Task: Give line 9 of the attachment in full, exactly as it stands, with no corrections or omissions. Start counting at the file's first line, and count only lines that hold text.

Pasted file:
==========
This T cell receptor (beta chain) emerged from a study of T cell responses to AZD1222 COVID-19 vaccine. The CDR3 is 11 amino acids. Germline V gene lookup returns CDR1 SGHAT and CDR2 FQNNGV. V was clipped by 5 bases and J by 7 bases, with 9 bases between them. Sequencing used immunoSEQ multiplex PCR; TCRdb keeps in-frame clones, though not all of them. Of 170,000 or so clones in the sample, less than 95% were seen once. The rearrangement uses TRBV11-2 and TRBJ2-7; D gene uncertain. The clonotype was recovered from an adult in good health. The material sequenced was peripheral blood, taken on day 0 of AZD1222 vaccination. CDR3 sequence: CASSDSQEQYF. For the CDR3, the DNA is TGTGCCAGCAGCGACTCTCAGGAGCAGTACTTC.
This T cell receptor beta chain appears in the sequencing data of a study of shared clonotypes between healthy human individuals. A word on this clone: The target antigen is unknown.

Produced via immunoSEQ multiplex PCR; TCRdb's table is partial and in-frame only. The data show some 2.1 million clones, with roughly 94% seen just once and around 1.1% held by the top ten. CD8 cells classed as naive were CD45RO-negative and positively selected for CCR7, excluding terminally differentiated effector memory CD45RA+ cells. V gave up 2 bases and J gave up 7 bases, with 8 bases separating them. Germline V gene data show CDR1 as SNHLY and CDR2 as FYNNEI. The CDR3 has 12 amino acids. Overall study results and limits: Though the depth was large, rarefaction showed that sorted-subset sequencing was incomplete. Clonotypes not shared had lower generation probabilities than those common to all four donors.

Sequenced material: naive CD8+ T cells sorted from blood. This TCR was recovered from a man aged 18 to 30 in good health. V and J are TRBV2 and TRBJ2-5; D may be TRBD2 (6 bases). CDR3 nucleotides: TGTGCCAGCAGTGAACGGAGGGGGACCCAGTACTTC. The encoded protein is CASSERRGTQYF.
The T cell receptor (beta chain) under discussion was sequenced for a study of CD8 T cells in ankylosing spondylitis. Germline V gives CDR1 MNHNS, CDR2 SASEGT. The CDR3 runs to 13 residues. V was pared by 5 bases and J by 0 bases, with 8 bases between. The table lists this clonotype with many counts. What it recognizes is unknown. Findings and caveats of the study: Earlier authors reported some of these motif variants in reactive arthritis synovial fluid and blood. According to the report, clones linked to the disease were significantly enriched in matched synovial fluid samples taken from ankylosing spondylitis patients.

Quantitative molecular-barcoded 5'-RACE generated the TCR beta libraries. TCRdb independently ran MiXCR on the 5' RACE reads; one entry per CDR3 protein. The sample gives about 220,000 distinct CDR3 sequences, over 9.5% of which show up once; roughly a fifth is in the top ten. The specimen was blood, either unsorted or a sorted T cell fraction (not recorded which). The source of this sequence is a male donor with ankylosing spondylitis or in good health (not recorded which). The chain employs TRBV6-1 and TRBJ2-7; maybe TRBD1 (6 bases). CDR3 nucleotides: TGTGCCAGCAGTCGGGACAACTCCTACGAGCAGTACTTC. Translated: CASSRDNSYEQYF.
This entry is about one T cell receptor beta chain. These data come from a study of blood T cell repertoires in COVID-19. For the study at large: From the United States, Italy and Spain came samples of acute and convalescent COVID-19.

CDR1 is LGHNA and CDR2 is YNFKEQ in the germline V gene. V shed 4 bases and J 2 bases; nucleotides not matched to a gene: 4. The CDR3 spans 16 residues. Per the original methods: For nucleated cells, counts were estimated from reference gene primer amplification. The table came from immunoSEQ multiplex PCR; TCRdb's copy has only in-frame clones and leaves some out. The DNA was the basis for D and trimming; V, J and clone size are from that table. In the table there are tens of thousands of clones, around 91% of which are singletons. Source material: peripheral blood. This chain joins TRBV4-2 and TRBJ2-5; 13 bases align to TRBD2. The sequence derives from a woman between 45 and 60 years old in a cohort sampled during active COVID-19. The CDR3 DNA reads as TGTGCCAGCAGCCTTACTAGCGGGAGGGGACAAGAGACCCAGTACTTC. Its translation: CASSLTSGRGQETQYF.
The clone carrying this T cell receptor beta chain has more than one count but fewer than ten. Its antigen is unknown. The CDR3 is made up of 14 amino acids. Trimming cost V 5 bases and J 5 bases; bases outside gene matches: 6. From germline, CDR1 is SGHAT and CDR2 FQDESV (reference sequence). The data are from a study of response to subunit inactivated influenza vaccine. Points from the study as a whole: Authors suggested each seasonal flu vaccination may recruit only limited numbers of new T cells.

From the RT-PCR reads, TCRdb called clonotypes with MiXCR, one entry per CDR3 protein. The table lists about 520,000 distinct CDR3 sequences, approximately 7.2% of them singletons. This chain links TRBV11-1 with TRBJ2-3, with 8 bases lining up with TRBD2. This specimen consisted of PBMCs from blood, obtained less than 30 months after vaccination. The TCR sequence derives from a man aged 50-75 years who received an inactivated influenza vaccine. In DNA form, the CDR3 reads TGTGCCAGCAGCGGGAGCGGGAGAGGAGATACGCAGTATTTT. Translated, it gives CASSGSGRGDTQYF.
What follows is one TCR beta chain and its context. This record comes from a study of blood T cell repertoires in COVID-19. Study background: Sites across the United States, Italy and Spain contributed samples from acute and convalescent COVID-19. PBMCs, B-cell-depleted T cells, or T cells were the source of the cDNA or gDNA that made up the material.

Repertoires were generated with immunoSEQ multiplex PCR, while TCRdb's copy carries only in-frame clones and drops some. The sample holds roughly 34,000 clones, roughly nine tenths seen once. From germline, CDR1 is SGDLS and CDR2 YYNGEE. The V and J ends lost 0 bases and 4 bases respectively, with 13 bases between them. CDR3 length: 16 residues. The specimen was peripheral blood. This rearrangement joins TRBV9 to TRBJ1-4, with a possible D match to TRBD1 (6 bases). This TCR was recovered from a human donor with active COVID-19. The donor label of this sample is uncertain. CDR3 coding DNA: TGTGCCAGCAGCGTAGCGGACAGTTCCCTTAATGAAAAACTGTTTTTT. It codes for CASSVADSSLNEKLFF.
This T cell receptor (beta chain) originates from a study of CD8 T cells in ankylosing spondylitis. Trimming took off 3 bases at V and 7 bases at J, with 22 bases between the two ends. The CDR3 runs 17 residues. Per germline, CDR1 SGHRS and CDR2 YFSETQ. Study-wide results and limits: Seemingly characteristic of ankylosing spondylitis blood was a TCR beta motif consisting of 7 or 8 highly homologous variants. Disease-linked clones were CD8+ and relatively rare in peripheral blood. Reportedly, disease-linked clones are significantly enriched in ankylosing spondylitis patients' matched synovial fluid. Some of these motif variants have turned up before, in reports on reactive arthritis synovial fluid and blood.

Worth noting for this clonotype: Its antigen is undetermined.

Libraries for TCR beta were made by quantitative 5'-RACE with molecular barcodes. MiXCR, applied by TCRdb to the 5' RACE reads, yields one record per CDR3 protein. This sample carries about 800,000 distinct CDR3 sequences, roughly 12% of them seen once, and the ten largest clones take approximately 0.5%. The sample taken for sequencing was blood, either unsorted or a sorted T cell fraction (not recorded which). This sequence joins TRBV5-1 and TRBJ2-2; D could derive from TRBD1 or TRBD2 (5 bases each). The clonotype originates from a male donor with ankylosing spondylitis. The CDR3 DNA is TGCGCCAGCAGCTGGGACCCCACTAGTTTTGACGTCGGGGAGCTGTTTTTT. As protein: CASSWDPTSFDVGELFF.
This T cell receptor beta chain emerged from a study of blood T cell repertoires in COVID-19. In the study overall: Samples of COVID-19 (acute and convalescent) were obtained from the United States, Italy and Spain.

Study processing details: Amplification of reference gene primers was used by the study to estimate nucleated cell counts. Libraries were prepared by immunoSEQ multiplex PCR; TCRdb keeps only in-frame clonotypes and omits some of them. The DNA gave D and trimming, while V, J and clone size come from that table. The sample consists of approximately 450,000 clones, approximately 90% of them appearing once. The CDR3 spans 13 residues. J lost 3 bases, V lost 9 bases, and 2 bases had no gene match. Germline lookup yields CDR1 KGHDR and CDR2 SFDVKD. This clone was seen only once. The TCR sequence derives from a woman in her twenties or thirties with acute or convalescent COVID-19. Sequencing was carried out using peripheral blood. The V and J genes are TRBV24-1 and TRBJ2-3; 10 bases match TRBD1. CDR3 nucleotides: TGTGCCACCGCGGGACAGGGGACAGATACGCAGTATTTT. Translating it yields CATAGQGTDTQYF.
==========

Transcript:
The clone carrying this T cell receptor beta chain has more than one count but fewer than ten. Its antigen is unknown. The CDR3 is made up of 14 amino acids. Trimming cost V 5 bases and J 5 bases; bases outside gene matches: 6. From germline, CDR1 is SGHAT and CDR2 FQDESV (reference sequence). The data are from a study of response to subunit inactivated influenza vaccine. Points from the study as a whole: Authors suggested each seasonal flu vaccination may recruit only limited numbers of new T cells.